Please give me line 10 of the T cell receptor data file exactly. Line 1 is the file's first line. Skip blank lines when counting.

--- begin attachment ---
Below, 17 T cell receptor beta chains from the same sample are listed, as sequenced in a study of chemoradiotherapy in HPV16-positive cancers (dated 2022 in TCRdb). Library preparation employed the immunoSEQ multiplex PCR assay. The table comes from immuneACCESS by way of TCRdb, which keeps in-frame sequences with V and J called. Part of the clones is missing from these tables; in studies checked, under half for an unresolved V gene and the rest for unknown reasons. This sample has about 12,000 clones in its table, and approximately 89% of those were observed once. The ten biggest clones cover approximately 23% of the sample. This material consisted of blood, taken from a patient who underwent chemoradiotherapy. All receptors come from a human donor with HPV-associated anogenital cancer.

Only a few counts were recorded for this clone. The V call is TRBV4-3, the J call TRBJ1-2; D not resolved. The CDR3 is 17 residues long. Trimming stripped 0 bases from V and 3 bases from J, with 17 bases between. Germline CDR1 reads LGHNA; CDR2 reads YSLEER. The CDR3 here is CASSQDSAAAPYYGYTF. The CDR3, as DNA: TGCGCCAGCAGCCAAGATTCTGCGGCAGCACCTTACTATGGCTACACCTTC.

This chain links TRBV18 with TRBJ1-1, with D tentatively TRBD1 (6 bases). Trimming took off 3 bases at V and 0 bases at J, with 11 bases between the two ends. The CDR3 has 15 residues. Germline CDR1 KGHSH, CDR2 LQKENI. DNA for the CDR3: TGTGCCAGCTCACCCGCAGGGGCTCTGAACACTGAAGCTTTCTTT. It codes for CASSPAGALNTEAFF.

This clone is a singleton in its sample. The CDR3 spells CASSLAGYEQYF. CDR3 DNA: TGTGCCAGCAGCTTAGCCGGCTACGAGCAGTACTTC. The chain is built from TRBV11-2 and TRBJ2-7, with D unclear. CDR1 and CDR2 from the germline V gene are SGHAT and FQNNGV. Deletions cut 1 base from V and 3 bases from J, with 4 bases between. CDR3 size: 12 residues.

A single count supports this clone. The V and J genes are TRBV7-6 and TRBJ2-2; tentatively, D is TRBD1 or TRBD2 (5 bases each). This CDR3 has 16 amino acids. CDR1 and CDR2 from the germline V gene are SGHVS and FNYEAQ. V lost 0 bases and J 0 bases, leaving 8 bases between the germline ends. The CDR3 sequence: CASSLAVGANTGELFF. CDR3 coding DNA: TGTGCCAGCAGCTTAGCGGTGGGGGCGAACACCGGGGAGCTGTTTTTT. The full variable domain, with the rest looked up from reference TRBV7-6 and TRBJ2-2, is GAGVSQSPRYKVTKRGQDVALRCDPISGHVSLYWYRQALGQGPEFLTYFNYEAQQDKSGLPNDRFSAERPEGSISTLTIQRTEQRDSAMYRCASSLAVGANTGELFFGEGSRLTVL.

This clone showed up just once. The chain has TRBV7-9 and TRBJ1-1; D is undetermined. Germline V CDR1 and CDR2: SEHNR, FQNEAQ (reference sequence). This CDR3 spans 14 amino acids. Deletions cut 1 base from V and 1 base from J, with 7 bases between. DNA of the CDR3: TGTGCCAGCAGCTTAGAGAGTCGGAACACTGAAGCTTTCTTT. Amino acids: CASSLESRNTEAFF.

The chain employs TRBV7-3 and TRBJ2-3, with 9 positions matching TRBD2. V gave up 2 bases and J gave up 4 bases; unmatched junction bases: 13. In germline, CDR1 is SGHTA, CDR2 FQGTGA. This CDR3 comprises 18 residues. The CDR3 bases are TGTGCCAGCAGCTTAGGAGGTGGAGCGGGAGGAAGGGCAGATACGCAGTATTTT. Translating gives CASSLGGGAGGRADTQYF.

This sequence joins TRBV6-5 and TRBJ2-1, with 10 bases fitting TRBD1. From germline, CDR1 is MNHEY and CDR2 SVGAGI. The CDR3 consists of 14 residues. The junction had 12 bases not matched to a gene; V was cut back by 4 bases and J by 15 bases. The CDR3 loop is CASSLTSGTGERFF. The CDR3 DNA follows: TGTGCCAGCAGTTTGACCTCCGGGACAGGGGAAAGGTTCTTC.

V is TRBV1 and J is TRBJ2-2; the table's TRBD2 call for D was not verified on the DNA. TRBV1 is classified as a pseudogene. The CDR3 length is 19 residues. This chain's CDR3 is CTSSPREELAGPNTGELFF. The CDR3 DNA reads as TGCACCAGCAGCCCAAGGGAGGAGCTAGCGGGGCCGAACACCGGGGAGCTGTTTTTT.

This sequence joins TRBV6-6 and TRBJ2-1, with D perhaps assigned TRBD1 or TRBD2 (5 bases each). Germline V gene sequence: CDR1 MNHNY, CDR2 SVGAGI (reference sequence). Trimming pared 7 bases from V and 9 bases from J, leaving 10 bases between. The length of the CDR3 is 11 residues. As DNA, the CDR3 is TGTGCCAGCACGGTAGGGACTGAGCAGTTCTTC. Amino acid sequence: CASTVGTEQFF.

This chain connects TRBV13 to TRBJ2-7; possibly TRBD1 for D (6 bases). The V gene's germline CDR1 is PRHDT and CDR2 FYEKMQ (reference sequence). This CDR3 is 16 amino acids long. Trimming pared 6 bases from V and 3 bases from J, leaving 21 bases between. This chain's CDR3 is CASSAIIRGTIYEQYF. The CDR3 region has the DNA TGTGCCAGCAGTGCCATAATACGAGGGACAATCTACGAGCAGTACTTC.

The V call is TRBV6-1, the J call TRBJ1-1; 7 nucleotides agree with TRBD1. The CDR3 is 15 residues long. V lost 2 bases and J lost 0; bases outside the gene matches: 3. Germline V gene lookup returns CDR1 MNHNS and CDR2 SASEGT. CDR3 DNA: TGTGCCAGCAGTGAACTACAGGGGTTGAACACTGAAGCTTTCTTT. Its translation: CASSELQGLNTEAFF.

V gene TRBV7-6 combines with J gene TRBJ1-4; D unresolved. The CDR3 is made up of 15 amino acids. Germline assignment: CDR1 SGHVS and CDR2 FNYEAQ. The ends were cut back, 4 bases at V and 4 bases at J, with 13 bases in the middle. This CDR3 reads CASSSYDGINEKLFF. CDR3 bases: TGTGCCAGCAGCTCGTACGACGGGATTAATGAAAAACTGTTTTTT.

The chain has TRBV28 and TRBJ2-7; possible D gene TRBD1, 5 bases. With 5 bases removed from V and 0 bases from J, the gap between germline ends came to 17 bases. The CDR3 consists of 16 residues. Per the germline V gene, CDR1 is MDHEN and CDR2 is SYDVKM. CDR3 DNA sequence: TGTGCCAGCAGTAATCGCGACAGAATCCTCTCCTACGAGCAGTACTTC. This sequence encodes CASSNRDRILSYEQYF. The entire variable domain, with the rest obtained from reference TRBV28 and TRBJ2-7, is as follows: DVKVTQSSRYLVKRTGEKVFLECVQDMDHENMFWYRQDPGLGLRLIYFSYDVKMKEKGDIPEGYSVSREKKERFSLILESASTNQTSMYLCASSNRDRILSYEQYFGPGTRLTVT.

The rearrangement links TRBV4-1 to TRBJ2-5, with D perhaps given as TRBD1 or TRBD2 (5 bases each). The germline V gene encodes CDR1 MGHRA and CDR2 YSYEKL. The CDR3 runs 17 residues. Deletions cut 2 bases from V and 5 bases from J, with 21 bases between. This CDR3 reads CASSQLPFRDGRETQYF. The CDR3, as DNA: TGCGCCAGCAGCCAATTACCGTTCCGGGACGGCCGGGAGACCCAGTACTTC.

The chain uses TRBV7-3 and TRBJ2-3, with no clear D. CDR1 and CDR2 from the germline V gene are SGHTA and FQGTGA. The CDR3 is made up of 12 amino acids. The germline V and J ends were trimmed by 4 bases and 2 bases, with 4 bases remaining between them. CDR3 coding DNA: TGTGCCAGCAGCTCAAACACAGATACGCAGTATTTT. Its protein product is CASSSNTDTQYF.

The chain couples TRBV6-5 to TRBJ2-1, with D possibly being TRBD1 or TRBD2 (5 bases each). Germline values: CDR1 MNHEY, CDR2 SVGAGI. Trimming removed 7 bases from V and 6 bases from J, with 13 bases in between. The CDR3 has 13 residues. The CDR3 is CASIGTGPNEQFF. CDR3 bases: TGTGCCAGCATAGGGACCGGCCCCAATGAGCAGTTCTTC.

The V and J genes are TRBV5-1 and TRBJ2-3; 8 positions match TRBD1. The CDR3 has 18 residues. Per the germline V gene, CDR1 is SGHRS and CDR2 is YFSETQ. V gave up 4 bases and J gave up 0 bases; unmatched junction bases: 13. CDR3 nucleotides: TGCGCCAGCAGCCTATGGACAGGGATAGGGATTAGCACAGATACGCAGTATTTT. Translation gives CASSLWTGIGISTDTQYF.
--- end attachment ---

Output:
This sequence joins TRBV6-6 and TRBJ2-1, with D perhaps assigned TRBD1 or TRBD2 (5 bases each). Germline V gene sequence: CDR1 MNHNY, CDR2 SVGAGI (reference sequence). Trimming pared 7 bases from V and 9 bases from J, leaving 10 bases between. The length of the CDR3 is 11 residues. As DNA, the CDR3 is TGTGCCAGCACGGTAGGGACTGAGCAGTTCTTC. Amino acid sequence: CASTVGTEQFF.